NEW YORK (Associated Press) – Stocks around the world tumbled Thursday after Russia’s attack on Ukraine, spreading fear in markets and adding to pressure on high inflation already weighing on the global economy.
On Wall Street, the S&P 500 fell 1.6% in early trading to continue its dismal start to the year. The benchmark is that the index is now 13.5% lower than the record level set earlier this year. Stocks in Europe fell further after officials described the Russian moves A “brutal act of war”, with the German DAX down about 5%.
In addition to the human toll, the conflict appears to be sending prices higher at petrol pumps and grocery stores around the world. Russia and Ukraine are major producers not only of energy products but also of grain and various other commodities. War could upset global supplies, as could sanctions imposed by the United States and other allies.
Oil prices on both sides of the Atlantic have jumped around $100 or more a barrel to their highest since 2014, up more than 6%. Wholesale prices also jumped higher for heating oil, wheat and other commodities. And the spot price of natural gas in Europe, for which the continent depends on Russia, jumped by as much as 31%.
Increases in energy and food prices could amplify concerns about inflation, which in January reached its highest levels in the United States in two generations, and what the Federal Reserve will do in turn to curb it. Low interest rates that investors love, which also helped propel financial markets and the economy out of the meltdown caused by the Corona virus. The only question was how fast and how hard the Fed would move.
Bond yields fell worldwide, a sign that investors were scrambling for anything that might offer safer returns than stocks and other riskier bets. The yield on the 10-year US Treasury fell to 1.89% from 1.97% late Wednesday. Gold was also higher, rising 2.4%, continuing its strong run amid concerns about Russia and Ukraine.
On Wall Street, concerns about rising interest rates have dealt the biggest blows to major tech stocks, a turnaround after those companies jumped to lead Wall Street out of the coronavirus plunge in 2020.
The Nasdaq Composite, which is filled with big tech stocks, is down 1.5% and could close more than 20% below the record set on November 19, 2021. If that happens, it’s something Wall Street calls a “bear market,” something that hasn’t happened to the stock market. Nasdaq since the coronavirus first smashed the global economy.
The Dow Jones Industrial Average fell 647 points, or 2%, to 32,490 points.
ING’s Chris Turner and Francesco Bisol said in a report that financial markets are “on the way to safety and may have to show slower growth” due to higher energy costs.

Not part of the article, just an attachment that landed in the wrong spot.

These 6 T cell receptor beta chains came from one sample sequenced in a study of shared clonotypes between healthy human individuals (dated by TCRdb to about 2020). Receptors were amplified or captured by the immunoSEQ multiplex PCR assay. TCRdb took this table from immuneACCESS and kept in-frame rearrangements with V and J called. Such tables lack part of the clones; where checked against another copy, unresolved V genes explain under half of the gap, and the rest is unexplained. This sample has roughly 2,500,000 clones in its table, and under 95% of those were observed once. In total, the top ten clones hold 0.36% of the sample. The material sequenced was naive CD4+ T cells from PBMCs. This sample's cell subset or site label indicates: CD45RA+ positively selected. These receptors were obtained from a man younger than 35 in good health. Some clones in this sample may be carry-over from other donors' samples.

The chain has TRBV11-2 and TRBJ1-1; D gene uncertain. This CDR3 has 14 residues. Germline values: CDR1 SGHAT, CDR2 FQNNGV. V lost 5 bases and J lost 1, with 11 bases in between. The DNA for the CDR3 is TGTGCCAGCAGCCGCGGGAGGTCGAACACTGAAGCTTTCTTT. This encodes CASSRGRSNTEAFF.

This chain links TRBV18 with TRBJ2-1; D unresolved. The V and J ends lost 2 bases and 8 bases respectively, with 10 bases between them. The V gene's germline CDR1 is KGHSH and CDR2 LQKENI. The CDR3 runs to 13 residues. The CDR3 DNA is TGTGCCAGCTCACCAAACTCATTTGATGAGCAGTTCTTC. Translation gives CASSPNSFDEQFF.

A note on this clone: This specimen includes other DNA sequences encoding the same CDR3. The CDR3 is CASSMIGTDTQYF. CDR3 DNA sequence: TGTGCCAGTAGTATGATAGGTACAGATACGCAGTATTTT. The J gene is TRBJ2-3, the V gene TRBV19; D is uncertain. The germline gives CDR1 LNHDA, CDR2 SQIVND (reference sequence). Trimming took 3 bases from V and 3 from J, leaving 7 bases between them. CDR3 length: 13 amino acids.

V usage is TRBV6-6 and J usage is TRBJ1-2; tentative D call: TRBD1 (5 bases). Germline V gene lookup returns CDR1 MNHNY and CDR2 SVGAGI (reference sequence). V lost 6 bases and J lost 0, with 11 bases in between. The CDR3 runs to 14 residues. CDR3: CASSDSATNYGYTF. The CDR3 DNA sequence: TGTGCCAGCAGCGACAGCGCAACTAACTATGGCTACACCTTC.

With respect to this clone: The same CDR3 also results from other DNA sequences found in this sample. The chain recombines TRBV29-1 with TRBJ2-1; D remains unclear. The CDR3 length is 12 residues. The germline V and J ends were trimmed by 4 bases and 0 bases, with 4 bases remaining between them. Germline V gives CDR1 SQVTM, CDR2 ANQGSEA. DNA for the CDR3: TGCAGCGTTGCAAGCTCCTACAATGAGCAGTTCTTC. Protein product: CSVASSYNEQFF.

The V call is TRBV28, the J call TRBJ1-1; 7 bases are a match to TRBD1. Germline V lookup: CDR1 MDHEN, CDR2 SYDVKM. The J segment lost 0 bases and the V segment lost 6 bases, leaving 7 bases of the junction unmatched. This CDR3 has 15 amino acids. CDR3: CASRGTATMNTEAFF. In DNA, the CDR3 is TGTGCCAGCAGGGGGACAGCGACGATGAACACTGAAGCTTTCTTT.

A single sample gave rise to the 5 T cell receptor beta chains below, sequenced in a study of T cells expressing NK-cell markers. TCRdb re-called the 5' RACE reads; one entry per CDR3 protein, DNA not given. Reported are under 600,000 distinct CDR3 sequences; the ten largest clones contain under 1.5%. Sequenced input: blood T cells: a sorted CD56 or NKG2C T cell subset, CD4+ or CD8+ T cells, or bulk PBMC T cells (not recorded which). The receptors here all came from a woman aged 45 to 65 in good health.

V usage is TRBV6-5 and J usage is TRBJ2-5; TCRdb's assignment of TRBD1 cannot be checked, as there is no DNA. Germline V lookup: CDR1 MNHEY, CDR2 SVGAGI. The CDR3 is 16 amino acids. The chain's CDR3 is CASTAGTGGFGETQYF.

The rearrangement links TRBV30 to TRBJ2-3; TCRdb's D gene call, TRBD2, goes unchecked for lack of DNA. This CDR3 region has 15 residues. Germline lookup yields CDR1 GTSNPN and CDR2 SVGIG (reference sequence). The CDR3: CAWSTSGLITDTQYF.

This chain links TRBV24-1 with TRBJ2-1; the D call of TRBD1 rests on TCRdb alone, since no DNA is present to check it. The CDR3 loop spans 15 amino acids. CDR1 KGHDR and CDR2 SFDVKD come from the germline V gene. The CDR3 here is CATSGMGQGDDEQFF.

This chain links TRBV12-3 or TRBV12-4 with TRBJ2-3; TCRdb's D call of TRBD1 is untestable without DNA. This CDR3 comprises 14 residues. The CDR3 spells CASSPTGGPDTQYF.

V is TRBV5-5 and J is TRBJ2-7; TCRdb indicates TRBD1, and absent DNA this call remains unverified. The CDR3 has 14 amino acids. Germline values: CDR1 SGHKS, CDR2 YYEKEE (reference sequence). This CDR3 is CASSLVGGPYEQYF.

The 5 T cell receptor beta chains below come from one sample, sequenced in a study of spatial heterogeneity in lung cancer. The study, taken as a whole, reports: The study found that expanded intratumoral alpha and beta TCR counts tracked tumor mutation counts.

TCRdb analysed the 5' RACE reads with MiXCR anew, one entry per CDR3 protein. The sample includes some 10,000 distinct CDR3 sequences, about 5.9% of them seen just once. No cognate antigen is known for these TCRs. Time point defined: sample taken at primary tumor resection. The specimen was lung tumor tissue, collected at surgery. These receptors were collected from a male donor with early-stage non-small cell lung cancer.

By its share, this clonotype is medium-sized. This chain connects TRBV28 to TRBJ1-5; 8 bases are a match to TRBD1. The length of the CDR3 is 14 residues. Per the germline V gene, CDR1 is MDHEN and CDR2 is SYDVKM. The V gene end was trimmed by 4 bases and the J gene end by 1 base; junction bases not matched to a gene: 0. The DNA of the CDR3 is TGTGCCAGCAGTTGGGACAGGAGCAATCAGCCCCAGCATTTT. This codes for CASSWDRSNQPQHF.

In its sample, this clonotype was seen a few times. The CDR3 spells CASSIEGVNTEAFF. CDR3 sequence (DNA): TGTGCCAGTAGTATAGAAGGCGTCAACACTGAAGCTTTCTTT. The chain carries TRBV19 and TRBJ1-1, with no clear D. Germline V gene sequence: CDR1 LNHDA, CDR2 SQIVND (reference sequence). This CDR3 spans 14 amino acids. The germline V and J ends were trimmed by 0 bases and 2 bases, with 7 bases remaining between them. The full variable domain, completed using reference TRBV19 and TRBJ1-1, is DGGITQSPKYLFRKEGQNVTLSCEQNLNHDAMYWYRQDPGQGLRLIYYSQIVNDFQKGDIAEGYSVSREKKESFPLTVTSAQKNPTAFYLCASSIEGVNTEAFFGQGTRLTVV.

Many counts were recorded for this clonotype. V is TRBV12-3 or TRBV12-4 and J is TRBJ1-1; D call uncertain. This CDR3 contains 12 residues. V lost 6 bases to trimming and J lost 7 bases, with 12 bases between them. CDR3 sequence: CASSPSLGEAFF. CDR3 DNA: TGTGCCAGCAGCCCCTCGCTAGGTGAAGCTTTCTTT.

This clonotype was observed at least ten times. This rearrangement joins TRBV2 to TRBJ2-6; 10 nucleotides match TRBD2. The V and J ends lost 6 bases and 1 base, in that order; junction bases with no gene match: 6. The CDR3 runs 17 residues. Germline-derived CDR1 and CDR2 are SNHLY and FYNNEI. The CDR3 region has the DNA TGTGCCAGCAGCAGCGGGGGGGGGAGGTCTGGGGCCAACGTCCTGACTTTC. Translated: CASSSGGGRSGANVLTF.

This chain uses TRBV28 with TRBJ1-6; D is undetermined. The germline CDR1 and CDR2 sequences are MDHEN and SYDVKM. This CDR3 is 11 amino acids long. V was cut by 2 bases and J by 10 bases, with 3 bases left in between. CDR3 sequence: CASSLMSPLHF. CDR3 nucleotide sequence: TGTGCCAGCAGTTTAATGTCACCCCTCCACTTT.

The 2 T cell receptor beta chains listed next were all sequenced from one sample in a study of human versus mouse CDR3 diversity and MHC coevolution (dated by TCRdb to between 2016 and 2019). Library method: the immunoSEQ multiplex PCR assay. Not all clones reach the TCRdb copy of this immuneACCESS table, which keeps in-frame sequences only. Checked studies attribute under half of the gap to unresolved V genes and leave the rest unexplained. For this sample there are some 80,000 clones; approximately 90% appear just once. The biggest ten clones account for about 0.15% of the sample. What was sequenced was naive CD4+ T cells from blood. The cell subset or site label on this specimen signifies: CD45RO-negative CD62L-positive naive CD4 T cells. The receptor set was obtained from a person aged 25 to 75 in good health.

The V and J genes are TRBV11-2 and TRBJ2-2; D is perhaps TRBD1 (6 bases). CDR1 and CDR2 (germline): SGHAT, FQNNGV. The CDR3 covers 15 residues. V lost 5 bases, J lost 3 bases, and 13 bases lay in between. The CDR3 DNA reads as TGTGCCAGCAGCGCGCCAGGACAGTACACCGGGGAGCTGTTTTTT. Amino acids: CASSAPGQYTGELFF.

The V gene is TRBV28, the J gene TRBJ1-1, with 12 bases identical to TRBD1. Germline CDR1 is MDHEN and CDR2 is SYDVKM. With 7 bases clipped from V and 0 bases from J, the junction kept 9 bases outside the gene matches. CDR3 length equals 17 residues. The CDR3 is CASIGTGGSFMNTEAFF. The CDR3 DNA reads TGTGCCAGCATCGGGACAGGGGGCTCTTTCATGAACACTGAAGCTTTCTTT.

In Brussels, the head of the European Commission said on Thursday that the 27-nation European Union plans to impose wide-ranging and targeted sanctions against Russia.
“We will hold President Putin to account,” said Ursula von der Leyen.
London’s FTSE 100 fell 3.1% after Europe woke up to news of explosions in the Ukrainian capital, Kiev, the main city of Kharkiv and other regions. The CAC 40 in Paris lost 4%.
The Moscow Stock Exchange briefly suspended trading in all its markets on Thursday morning. After trading resumed, the ruble-denominated MOEX index fell more than 20% and the dollar-denominated RTS index fell by more than a third.
Some analysts expect the conflict to drive investors out of many technology stocks, with the exception of the cybersecurity sector.
“The growing concern that a massive cyberwar could be on the near-term horizon would certainly spur increased spending around preventing advanced Russia-based cyber attacks,” analysts at Wedbush Securities wrote in a note to clients.
Putin said Russia should protect civilians in eastern Ukraine, a claim Washington predicted he would make to justify the invasion.
President Joe Biden condemned the attack as “unjustified and unjustified” and said Moscow would be held accountable, which many considered Washington and its allies to impose additional sanctions. Putin accused them of ignoring Russia’s demand to prevent Ukraine from joining NATO and to provide Moscow with security guarantees.
Washington, Britain, Japan and the European Union earlier imposed sanctions on Russian banks, officials and business leaders. Additional options include blocking Russia from the global banking system.
Joe MacDonald, business writer for AP Business contributed.
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